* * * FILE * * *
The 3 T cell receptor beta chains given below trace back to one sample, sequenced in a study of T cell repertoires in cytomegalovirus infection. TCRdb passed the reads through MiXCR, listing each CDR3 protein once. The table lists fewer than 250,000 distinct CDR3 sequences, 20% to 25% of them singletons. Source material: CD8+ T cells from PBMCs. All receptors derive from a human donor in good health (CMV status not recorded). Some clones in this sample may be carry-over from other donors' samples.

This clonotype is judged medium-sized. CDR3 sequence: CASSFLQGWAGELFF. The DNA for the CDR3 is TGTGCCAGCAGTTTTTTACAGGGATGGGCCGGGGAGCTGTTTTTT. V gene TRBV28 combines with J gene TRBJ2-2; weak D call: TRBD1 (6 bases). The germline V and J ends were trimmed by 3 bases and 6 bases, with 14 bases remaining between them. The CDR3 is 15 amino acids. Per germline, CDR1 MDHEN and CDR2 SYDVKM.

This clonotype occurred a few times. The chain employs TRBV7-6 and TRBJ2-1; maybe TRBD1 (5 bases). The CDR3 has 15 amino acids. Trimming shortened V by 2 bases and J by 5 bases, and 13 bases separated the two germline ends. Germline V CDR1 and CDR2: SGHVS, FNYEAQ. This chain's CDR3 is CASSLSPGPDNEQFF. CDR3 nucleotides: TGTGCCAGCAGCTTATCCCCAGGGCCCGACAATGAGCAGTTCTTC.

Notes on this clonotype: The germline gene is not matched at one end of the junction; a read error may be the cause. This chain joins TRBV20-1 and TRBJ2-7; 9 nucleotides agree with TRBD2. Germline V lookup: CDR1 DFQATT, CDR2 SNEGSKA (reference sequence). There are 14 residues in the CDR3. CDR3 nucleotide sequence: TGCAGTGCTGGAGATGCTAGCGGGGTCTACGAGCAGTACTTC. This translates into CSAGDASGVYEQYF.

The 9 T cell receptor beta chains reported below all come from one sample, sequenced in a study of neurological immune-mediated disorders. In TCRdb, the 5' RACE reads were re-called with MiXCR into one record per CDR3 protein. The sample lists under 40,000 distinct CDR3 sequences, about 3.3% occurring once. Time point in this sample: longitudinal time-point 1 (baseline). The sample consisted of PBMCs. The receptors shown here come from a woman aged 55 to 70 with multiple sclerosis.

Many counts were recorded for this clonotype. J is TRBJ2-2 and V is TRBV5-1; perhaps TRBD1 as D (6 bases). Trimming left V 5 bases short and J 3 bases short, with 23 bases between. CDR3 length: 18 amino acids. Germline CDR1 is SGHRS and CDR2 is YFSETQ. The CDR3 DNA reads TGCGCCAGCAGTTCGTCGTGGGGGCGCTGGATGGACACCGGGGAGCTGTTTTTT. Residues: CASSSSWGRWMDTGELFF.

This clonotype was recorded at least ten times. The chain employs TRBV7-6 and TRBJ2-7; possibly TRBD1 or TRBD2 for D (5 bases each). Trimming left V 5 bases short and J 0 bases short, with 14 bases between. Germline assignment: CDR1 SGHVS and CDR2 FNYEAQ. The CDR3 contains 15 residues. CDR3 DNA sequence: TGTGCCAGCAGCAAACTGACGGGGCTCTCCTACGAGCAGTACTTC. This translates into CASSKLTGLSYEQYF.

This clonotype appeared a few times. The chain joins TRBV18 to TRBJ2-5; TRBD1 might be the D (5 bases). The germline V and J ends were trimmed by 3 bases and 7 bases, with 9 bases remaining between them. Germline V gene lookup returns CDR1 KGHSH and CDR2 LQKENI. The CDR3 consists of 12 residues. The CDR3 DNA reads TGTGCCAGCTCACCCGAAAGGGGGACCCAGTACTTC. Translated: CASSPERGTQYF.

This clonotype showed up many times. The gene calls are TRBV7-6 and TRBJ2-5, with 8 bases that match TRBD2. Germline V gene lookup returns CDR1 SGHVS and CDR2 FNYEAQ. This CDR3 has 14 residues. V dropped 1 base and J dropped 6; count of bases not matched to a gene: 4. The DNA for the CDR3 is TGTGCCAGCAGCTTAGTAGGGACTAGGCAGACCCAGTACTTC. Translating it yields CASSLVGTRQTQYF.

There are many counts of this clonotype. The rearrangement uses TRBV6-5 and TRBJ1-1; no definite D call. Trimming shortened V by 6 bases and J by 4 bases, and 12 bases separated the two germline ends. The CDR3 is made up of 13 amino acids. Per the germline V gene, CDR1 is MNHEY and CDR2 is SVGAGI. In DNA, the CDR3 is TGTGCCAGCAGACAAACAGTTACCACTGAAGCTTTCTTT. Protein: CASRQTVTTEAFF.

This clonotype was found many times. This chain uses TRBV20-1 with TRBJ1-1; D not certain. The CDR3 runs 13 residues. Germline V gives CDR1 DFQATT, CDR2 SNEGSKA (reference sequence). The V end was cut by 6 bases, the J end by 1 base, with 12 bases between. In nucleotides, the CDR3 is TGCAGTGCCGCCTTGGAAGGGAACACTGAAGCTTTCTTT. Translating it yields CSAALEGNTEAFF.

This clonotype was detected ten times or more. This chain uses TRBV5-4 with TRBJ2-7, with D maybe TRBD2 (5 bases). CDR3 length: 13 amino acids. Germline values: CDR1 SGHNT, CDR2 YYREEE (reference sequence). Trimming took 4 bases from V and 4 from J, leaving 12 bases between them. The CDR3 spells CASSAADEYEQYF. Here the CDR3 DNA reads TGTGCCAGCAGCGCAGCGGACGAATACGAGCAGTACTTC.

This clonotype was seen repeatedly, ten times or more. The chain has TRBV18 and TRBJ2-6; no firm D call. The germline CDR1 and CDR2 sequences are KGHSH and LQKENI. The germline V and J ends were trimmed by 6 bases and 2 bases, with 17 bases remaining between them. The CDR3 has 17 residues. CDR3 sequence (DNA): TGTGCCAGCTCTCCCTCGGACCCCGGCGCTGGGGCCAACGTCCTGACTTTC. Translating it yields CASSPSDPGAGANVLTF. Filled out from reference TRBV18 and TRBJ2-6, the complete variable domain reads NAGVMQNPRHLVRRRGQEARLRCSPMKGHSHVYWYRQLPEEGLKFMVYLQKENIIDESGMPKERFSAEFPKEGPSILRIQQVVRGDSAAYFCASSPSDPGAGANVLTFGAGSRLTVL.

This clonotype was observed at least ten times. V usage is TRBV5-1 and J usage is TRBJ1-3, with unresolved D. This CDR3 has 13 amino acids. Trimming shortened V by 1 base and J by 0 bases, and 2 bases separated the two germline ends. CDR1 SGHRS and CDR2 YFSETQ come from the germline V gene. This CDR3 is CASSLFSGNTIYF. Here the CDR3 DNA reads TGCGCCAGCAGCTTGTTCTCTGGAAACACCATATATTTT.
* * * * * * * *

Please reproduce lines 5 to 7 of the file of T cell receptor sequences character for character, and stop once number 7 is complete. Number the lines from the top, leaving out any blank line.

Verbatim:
The 9 T cell receptor beta chains reported below all come from one sample, sequenced in a study of neurological immune-mediated disorders. In TCRdb, the 5' RACE reads were re-called with MiXCR into one record per CDR3 protein. The sample lists under 40,000 distinct CDR3 sequences, about 3.3% occurring once. Time point in this sample: longitudinal time-point 1 (baseline). The sample consisted of PBMCs. The receptors shown here come from a woman aged 55 to 70 with multiple sclerosis.

Many counts were recorded for this clonotype. J is TRBJ2-2 and V is TRBV5-1; perhaps TRBD1 as D (6 bases). Trimming left V 5 bases short and J 3 bases short, with 23 bases between. CDR3 length: 18 amino acids. Germline CDR1 is SGHRS and CDR2 is YFSETQ. The CDR3 DNA reads TGCGCCAGCAGTTCGTCGTGGGGGCGCTGGATGGACACCGGGGAGCTGTTTTTT. Residues: CASSSSWGRWMDTGELFF.

This clonotype was recorded at least ten times. The chain employs TRBV7-6 and TRBJ2-7; possibly TRBD1 or TRBD2 for D (5 bases each). Trimming left V 5 bases short and J 0 bases short, with 14 bases between. Germline assignment: CDR1 SGHVS and CDR2 FNYEAQ. The CDR3 contains 15 residues. CDR3 DNA sequence: TGTGCCAGCAGCAAACTGACGGGGCTCTCCTACGAGCAGTACTTC. This translates into CASSKLTGLSYEQYF.